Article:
Sketch of how a hadron collision is described by a Monte Carlo event generator. In particular, one can notice hard scattering, parton shower, hadronization and the so-called underlying event.

ENP (Exploring New Physics) is a so-called “Iniziativa Specifica” of the INFN Commissione IV (Theoretical Physics), investigating the phenomenology of elementary particles at present and future colliders. In fact, after the discovery of the Higgs boson, occurred in 2012 by the ATLAS and CMS collaborations at CERN, the Standard Model of fundamental interactions (strong and electroweak) stands as a consistent theory, well supported by the experimental observations. However, one is not capable of explaining phenomena like dark matter, baryonic asymmetry or neutrino oscillations.
From the theory viewpoint, the Standard Model exhibits the so-called hierarchy problem: due to quantum corrections, the Higgs boson mass increases at high energies as the square of the energy scale, to the point of diverging for mass values of the order of the Planck mass (the highest allowed value for an elementary particle). Furthermore, the Standard Model does not explain why one has three families of quarks and leptons, with the components of the third family (top and bottom quarks, tau lepton and its neutrino) being much heavier than the first two families.

Therefore, the so-called New Physics models have been built up, extending the Standard Model to high energies and able to explain such experimental observations and solve the conceptual issues. These theories agree with the Standard Model at low energies.

The ENP network aims at exploring the phenomenology of such models, paying special attention to the searches for physics beyond the Standard Model carried out at the LHC and ultimately at future colliders.
At the same time, one undertakes precision studies of the Standard Model itself, and especially of QCD (Quantum Chromodynamics), the theory of strong interactions, since processes mediated by QCD often give rise to the same final states as New Physics models (backgrounds for the searches beyond the Standard Model).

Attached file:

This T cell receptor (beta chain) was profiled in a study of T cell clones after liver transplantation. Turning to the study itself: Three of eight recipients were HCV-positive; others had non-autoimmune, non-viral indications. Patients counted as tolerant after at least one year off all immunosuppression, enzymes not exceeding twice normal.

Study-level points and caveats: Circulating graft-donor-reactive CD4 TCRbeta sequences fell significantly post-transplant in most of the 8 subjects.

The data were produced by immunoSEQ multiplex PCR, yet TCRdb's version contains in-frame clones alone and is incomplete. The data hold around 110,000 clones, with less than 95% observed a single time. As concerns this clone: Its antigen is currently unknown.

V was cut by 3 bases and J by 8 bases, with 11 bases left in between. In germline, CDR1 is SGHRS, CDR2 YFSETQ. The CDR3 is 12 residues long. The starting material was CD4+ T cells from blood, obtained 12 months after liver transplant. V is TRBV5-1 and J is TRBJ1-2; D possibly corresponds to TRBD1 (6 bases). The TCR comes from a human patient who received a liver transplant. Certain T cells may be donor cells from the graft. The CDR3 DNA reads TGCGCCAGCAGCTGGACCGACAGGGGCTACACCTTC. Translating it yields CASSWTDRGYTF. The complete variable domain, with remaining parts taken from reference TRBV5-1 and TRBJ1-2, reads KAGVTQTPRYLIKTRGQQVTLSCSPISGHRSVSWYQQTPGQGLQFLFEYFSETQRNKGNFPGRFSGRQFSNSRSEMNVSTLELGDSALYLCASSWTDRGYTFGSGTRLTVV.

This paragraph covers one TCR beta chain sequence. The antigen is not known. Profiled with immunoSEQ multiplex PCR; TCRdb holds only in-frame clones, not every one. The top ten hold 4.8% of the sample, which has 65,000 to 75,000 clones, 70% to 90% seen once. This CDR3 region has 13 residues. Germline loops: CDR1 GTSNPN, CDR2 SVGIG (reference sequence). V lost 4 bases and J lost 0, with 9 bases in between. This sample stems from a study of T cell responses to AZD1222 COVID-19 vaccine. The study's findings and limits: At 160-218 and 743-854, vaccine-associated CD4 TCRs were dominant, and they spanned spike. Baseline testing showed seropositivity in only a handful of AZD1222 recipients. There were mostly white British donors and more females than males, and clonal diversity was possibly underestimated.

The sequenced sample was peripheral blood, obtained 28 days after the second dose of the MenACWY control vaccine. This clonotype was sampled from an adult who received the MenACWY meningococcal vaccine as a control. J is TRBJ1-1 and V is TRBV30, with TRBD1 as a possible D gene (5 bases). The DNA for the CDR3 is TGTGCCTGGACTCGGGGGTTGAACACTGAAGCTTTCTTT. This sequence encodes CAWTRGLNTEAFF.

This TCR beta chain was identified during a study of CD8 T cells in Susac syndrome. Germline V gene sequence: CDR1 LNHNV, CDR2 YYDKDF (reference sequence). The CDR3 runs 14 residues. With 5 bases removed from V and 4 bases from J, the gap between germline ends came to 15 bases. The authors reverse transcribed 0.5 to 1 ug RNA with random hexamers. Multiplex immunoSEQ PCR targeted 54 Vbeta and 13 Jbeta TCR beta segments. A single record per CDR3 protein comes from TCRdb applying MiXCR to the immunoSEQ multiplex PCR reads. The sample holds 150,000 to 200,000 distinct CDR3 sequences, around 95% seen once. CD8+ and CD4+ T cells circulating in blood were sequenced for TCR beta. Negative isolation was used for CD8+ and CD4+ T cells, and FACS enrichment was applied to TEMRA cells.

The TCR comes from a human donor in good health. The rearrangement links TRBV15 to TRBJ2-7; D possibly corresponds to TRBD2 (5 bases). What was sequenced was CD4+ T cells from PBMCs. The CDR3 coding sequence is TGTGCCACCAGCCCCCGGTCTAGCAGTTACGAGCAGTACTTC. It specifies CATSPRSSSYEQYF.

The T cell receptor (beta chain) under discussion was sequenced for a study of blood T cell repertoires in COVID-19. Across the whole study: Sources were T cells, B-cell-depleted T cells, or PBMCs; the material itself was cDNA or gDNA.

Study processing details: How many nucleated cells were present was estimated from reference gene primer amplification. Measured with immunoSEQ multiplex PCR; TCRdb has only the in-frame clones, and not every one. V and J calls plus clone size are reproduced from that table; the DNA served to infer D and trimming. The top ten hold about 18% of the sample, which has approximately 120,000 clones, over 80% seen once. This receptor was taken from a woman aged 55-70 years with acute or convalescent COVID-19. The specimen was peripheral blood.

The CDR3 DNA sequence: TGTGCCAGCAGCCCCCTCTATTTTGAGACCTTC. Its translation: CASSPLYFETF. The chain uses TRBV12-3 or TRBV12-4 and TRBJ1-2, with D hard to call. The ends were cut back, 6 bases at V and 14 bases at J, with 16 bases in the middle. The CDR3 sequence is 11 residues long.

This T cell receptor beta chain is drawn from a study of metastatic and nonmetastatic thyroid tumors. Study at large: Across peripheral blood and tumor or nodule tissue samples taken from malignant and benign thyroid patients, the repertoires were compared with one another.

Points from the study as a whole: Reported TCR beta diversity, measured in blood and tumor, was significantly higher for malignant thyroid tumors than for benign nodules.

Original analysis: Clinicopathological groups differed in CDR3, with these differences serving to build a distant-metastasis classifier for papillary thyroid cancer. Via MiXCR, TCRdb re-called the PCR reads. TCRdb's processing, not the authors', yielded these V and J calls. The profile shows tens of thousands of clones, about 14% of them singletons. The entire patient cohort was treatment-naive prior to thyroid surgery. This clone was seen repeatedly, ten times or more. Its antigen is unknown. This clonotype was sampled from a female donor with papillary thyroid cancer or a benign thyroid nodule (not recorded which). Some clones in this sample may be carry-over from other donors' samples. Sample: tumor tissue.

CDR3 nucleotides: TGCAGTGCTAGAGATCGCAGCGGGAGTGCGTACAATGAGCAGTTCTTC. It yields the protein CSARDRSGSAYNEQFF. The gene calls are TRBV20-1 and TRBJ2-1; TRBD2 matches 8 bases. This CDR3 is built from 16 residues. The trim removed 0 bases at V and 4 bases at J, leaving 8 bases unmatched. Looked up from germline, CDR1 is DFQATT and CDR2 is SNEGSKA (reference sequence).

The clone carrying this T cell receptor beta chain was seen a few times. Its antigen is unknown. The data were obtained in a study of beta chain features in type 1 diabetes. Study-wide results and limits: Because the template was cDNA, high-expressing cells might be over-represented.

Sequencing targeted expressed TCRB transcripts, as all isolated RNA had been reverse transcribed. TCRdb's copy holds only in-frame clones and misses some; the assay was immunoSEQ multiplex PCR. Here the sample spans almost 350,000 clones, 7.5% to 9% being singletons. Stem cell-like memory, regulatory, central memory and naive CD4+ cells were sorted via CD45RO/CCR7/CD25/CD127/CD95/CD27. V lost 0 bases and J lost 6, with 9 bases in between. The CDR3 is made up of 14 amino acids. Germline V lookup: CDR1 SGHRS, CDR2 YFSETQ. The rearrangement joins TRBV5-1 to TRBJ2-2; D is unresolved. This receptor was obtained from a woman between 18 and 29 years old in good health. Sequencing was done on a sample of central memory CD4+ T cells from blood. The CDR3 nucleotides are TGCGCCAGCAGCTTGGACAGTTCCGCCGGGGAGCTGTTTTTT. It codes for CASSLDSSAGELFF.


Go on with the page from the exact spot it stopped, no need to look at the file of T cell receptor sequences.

It is therefore of paramount importance having all backgrounds under control, before any possible claim of discovery of New Physics phenomena.

As for the theories beyond the Standard Model, the ENP group at LNF studies the phenomenology of supersymmetry, which predicts for any Standard Model fermion (boson) a supersymmetric bosonic (fermionic) partner, having the same mass (for an exact supersymmetry) and quantum numbers but the spin.
One also explores models which unify the fundamental forces at high energy (Grand Unification Theories) and predict, among others, a neutral vector boson, named Z’, at the LHC energy, with a mass of the order of the TeV.
Models, labelled as 331 according to their group structure, are capable of explaining the existence of three families and the heaviness of the third one. As such theories even predict vectors and scalars with charge 2, absent instead in the Standard Model, the ENP collaboration intends to explore their phenomenology and support the experimental searches.

Regarding the precise Standard Model computations, one takes particular care about the top quark, the heaviest observed particle, which plays a fundamental role in the New Physics searches, since processes with the production of top quarks are a background for several theories beyond the Standard Model. In particular, the top-quark mass value is pretty relevant for any precision test of the Standard Model and even to claim the stability of our Universe. Within ENP, we intend to study in detail the theoretical uncertainty in the top-mass determination and the interpretation of the reconstructed mass, based on the use of Monte Carlo simulations, in terms of well-posed field theory definitions. Moreover, one explores new methods to compute transition probabilities which, in the Standard Model representation of Feynman diagrams, exhibit two loops, with the ultimate goal of applying such techniques to Higgs-boson production processes.

Latest modified: 28 April 2020